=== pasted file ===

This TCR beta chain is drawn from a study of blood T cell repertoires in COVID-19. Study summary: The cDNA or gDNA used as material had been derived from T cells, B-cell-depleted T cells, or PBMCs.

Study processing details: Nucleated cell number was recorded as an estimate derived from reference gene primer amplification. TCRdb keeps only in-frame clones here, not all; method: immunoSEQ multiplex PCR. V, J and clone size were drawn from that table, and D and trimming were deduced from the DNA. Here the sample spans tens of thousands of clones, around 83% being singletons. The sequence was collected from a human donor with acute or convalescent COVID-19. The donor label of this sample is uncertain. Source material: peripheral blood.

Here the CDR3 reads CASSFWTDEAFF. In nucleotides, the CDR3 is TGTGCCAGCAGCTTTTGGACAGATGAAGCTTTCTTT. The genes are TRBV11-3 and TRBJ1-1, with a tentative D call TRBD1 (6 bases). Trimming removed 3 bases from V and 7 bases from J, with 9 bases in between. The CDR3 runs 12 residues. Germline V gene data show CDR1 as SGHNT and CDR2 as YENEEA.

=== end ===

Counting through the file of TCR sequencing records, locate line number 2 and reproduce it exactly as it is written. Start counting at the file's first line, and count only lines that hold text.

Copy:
Study processing details: Nucleated cell number was recorded as an estimate derived from reference gene primer amplification. TCRdb keeps only in-frame clones here, not all; method: immunoSEQ multiplex PCR. V, J and clone size were drawn from that table, and D and trimming were deduced from the DNA. Here the sample spans tens of thousands of clones, around 83% being singletons. The sequence was collected from a human donor with acute or convalescent COVID-19. The donor label of this sample is uncertain. Source material: peripheral blood.